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Maintaining Cichlids from the Victorian Basin
by Kevin Bauman (StructureGuy)


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Most experienced hobbyists want to have a definite identification of the species in their tanks, and they also want to know that the species they maintain are "pure". Unfortunately, there are no such guarantees possible with most of the Victorians available today. The vast majority of Victorians have not been scientifically classified and likely never will be, since wild stock from the lake is far from abundant. Again, since the lake is not that old, the differences between many similar species are very subtle. It is virtually impossible to tell the difference between many females and it is also nearly impossible to identify many of the males unless they are in full breeding dress. Unless you are lucky enough to buy some of the few wild exports, the only reliable source for "pure" Victorians is from stock released from one of the LVSSP institutions or from one of the extremely rare hobbyists who has maintained a colony for many, many years. This lack of certainty is often frustrating to both those new to the world of Victorians as well as experienced hobbyists.

Fin Organism Fish Adaptation Underwater


Victorian cichlids are some of the most prolific cichlids you could possibly maintain. I've had both Haplochromis sp. "finebar scrapper" and Astatotilapia aeneocolor (pictured above) breed at less than 1" long and less than six months old. The brood size is often less than a dozen, but they breed easily and often. I've noticed that many of my Victorians breed until they reach the age of around three years old. After that age breeding is either nonexistent or sporadic. Being a breeder of Victorian cichlids is easy, but finding another responsible hobbyist interested in maintaining and distributing an endangered species, can often be challenging. Not every hobbyist wants to dedicate an aquarium to a single species for a long period of time especially if that species is not one of the more colorful ones. The demand for most Victorians is very low, because the average hobbyist may never have heard of the species you have available. Information is sparse, so even with proper research; you may never know what species you have in your tank. Among the reasonably small community of avid Victorian breeders, it is common to give them away to a good home rather than sell them to some one you don't know. (With the exception of a few of the more popular and extremely colorful species like Pundamilia nyererei) If the goal is to preserve the species, then finding your brood a good home with another breeder is far more important than maximizing your income.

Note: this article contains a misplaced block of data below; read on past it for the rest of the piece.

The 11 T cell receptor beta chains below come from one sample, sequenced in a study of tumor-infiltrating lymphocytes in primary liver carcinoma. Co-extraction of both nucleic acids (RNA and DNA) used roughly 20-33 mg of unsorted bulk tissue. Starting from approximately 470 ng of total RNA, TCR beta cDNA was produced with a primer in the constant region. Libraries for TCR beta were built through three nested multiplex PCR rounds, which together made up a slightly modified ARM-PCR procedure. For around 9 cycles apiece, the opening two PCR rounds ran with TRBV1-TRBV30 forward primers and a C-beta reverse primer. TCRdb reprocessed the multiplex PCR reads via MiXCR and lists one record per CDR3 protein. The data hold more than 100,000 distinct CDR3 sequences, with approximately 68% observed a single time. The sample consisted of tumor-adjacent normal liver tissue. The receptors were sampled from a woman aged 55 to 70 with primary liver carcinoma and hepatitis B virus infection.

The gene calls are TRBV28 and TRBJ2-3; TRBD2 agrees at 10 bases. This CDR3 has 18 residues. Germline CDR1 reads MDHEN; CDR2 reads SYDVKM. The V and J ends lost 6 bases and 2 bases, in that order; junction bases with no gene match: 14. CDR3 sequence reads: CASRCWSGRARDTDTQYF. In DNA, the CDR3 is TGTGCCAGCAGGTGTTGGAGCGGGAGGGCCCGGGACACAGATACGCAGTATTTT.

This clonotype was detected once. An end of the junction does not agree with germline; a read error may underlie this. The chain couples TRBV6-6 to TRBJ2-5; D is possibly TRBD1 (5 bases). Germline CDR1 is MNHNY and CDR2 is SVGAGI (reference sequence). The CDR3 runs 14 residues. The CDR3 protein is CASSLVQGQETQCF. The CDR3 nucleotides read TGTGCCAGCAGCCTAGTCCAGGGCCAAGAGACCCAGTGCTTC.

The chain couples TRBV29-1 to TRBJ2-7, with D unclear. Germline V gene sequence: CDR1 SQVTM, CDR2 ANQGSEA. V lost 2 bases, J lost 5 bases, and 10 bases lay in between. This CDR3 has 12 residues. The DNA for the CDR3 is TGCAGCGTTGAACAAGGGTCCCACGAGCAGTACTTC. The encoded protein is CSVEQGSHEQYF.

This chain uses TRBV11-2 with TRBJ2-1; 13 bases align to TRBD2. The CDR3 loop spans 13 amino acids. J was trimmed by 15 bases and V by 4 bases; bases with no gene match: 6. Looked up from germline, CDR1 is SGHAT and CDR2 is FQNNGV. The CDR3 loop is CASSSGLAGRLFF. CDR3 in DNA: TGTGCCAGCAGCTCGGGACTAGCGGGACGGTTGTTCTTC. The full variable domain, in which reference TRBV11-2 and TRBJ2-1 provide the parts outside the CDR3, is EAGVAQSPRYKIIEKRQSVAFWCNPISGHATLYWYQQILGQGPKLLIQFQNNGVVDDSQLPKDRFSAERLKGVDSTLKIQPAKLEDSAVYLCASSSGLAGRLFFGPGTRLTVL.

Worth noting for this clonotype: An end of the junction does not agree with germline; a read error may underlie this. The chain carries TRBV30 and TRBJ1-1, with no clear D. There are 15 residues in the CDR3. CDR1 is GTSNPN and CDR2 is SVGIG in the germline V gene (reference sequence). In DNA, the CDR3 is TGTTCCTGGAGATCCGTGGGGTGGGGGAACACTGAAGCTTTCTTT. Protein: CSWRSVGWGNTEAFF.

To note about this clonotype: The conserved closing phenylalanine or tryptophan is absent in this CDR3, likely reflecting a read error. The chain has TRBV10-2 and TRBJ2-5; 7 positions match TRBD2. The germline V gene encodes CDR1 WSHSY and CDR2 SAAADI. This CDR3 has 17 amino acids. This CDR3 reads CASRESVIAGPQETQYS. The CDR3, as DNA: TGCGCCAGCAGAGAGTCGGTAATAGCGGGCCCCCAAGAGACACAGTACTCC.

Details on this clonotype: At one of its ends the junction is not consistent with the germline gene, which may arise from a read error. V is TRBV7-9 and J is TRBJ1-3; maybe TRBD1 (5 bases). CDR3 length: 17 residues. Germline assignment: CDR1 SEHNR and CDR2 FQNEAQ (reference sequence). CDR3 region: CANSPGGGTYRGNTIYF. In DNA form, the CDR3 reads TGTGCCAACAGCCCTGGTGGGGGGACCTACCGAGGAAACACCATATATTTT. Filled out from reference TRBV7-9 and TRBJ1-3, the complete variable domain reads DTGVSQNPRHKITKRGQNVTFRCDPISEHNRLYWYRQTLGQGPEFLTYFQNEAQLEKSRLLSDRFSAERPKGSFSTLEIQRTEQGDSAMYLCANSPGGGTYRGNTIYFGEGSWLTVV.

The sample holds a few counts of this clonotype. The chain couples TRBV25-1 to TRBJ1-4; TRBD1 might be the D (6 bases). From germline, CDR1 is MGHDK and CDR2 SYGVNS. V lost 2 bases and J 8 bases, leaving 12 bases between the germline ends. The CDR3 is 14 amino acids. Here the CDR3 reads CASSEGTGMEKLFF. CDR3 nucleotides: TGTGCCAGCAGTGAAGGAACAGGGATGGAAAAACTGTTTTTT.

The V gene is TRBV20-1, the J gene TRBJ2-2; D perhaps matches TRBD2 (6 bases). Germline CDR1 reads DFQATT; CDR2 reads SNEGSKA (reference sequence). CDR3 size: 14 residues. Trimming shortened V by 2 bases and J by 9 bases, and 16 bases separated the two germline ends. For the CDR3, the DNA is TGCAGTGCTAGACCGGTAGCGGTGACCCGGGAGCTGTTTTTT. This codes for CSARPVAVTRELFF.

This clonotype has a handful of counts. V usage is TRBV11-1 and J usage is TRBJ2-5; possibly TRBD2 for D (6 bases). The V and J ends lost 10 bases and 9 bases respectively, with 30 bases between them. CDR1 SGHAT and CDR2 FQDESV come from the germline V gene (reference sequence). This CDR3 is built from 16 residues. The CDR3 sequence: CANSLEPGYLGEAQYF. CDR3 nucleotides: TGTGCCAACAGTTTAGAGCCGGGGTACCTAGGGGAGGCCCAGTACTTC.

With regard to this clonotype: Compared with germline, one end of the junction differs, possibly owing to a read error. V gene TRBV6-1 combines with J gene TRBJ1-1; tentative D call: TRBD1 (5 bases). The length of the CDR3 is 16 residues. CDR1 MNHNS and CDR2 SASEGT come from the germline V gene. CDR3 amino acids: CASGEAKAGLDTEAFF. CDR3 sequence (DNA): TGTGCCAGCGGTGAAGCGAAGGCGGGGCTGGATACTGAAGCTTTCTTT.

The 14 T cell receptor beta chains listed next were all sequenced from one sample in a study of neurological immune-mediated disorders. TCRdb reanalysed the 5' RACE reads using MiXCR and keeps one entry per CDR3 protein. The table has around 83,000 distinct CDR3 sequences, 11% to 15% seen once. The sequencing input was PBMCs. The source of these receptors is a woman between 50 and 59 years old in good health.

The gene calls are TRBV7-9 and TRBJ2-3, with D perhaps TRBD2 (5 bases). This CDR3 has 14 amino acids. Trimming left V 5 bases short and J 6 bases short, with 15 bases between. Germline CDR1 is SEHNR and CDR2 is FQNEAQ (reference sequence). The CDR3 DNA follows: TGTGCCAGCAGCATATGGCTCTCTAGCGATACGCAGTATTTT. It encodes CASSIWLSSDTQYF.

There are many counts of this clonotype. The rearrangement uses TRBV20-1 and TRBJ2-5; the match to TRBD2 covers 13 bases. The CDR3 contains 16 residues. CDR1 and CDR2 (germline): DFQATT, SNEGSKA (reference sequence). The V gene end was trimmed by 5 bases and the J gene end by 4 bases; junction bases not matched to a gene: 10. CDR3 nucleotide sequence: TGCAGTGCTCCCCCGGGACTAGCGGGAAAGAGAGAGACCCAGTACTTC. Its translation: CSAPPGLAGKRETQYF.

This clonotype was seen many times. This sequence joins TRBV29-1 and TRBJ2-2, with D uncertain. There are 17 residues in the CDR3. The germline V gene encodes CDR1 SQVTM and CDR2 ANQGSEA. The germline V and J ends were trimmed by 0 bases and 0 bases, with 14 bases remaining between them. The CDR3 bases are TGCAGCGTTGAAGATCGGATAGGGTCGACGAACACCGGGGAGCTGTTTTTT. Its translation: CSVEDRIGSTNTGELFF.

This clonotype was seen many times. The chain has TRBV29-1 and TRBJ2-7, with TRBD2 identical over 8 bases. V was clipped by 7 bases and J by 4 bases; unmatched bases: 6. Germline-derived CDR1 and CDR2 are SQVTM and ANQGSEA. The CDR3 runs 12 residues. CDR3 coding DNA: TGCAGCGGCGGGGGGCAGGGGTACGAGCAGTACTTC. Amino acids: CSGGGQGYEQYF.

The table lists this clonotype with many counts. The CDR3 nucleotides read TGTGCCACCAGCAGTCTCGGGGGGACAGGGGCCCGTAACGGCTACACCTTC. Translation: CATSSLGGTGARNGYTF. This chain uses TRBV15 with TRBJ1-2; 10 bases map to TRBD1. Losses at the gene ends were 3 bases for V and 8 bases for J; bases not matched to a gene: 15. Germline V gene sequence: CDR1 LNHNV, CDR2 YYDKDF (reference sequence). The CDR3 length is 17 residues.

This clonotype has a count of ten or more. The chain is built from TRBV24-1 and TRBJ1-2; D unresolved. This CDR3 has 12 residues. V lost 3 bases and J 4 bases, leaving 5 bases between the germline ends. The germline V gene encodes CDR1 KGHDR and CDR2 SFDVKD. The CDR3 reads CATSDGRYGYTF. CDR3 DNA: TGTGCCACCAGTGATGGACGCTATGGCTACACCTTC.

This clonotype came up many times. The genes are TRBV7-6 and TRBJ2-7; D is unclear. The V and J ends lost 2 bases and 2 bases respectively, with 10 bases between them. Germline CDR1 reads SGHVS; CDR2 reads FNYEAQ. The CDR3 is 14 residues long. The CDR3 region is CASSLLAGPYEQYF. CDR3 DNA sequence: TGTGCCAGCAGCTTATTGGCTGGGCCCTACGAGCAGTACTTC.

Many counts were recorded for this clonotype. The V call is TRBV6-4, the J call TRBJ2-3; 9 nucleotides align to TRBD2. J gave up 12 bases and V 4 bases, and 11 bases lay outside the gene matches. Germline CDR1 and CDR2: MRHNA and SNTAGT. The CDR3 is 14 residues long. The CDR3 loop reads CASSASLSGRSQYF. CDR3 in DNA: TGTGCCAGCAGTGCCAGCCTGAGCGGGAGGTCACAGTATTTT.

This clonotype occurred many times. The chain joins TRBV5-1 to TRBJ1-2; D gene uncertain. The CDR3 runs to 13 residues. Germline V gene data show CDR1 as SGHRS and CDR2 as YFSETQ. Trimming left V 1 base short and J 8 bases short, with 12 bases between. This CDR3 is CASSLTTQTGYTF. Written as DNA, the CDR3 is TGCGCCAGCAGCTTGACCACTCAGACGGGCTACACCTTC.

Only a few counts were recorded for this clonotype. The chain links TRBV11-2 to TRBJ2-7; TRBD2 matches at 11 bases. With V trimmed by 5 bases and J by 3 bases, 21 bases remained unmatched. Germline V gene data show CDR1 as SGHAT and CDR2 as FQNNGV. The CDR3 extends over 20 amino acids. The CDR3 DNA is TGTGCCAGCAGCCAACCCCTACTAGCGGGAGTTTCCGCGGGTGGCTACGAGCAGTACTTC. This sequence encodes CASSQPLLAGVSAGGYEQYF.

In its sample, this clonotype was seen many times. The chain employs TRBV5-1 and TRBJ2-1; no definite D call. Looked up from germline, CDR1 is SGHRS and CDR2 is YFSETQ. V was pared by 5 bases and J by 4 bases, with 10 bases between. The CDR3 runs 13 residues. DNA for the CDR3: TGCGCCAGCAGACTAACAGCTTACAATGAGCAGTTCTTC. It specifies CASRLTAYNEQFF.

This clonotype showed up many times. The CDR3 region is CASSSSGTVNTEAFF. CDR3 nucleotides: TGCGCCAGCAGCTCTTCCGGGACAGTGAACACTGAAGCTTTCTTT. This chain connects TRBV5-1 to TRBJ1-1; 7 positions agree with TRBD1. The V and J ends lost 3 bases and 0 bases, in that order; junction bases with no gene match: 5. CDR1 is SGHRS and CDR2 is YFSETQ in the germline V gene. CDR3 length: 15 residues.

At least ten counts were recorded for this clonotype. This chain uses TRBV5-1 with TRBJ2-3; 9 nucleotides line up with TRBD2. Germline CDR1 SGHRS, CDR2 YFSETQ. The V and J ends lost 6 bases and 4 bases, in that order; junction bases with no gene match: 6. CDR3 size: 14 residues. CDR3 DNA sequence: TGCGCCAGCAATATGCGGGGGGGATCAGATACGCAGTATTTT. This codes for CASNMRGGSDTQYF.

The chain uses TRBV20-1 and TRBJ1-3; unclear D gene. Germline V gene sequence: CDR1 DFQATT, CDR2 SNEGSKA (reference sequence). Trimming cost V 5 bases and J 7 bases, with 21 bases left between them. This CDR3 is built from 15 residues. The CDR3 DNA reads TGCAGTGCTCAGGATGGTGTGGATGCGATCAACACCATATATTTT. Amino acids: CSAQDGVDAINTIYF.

I've told many people that to maintain Victorians one needs to have a little different attitude. At least half of all the Victorians I've purchased at any club auction or even from reliable breeders has been incorrectly identified by the breeder and more than a handful have been obvious hybrids. Unfortunately, that's life as a vic-lover. You just have to shrug your shoulders and move on. If you keep one of the less popular Victorian species, you may never know if it is indeed a pure specimen and chances are pretty good that someone will tell you that you have a hybrid. Most of us like to research as much as we can about our aquarium residents, and the lack of adequate information about Victorians can be frustrating. But seeing the unusually long extended fins of a bright red male enticing his female is an incredible sight. And preserving a fish so close to possible extinction in the wild has its rewards as well.
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